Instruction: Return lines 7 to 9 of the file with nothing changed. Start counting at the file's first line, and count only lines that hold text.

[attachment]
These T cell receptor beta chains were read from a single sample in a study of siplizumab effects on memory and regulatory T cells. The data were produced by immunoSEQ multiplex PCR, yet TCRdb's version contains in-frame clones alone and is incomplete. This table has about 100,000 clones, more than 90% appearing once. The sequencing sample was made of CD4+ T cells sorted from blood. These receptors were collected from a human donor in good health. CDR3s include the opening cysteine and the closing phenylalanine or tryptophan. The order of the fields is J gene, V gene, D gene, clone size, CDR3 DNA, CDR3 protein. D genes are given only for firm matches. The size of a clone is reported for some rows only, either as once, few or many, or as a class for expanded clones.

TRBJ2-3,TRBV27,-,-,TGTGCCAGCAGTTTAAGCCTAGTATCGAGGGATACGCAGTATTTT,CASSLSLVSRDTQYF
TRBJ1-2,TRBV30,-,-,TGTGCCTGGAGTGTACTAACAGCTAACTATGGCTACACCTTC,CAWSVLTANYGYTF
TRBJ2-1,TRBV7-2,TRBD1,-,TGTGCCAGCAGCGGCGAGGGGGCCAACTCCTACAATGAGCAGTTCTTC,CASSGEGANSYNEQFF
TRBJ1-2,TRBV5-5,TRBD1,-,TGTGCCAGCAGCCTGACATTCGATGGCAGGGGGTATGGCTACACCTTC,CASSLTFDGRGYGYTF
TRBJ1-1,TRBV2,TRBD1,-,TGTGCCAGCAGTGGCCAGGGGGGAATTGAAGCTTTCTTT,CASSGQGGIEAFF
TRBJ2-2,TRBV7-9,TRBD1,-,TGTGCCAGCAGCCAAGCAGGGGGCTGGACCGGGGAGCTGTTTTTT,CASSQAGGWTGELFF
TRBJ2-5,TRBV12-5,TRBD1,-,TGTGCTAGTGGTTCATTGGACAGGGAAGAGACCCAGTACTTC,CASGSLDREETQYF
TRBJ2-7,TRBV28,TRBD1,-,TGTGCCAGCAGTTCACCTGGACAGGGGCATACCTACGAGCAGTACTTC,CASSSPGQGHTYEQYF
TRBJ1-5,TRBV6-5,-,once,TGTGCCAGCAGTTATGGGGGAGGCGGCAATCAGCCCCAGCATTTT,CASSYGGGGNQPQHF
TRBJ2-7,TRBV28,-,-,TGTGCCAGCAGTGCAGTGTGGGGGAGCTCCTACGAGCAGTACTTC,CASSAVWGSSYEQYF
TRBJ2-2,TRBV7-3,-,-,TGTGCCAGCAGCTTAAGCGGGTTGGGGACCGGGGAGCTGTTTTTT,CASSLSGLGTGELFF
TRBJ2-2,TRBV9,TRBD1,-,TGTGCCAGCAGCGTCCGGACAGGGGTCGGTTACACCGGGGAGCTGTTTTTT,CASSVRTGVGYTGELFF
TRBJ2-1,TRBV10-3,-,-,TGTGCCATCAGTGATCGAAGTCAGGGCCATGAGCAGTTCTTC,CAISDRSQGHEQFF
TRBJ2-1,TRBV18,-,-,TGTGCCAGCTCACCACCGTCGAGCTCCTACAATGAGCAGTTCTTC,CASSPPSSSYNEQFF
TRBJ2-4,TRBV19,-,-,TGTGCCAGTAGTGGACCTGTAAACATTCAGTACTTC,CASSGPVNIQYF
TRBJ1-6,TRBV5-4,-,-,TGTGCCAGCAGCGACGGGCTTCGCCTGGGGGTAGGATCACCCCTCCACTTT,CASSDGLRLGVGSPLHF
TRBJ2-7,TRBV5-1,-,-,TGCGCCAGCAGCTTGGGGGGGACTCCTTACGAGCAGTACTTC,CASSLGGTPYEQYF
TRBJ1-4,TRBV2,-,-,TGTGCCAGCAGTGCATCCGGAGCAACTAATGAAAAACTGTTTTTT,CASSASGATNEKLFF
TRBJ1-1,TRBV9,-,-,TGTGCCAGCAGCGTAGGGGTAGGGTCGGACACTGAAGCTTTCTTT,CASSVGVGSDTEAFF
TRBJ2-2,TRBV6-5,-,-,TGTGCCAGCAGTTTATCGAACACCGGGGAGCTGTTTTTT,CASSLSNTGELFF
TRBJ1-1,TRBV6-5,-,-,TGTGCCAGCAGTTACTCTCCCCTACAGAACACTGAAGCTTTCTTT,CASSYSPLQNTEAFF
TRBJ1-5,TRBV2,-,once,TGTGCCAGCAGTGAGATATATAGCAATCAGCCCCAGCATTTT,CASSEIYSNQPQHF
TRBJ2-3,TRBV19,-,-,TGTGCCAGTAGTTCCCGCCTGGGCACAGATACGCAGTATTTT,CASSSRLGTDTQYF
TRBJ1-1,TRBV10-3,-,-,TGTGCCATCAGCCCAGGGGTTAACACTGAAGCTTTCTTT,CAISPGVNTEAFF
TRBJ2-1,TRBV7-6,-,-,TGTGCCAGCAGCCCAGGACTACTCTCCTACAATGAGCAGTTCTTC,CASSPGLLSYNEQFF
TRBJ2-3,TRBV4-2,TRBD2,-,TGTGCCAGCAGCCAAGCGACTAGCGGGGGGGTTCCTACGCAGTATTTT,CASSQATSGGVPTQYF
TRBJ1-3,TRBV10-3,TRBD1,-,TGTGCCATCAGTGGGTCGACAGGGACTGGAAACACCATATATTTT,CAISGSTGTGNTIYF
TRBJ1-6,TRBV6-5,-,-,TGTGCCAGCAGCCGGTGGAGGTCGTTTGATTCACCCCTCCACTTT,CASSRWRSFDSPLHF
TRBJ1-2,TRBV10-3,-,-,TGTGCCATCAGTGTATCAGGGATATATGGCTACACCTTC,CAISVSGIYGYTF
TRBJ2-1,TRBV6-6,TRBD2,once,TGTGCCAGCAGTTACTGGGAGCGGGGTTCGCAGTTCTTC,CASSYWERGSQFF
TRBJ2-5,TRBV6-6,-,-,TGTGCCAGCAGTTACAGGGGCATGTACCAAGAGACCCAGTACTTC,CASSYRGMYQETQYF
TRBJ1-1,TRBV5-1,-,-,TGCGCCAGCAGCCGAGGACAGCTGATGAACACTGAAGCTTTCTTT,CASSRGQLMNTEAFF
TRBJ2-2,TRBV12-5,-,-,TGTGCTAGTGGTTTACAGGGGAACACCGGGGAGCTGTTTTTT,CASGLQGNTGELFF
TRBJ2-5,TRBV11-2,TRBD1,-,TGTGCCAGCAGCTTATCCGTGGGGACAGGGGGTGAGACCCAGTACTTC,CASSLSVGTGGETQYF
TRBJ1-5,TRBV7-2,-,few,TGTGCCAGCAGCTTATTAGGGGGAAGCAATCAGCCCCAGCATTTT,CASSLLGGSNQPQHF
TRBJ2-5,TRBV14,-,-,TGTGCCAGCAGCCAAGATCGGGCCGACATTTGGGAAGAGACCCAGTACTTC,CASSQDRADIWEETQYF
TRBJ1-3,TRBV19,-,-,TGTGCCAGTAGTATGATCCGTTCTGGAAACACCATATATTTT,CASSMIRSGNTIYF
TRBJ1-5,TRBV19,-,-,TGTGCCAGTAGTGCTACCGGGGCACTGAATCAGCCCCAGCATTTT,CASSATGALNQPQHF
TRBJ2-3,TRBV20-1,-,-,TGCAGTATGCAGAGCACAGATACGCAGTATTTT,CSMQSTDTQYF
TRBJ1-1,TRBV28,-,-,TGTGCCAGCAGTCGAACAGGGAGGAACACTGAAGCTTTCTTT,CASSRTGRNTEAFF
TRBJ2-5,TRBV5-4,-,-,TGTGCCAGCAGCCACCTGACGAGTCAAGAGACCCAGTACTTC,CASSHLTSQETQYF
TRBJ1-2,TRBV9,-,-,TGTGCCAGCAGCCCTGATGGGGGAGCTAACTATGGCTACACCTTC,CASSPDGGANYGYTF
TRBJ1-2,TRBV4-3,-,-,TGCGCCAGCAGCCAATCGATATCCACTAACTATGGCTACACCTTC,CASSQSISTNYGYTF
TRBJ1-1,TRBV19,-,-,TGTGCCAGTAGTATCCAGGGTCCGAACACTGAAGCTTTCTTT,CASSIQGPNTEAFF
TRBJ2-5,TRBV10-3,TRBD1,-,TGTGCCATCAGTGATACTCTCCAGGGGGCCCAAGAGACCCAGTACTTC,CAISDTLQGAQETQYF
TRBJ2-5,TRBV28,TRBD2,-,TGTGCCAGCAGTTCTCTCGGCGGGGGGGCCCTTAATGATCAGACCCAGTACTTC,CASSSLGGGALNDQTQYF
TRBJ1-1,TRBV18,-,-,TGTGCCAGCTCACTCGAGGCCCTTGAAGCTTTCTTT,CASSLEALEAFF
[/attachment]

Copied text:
TRBJ2-2,TRBV7-9,TRBD1,-,TGTGCCAGCAGCCAAGCAGGGGGCTGGACCGGGGAGCTGTTTTTT,CASSQAGGWTGELFF
TRBJ2-5,TRBV12-5,TRBD1,-,TGTGCTAGTGGTTCATTGGACAGGGAAGAGACCCAGTACTTC,CASGSLDREETQYF
TRBJ2-7,TRBV28,TRBD1,-,TGTGCCAGCAGTTCACCTGGACAGGGGCATACCTACGAGCAGTACTTC,CASSSPGQGHTYEQYF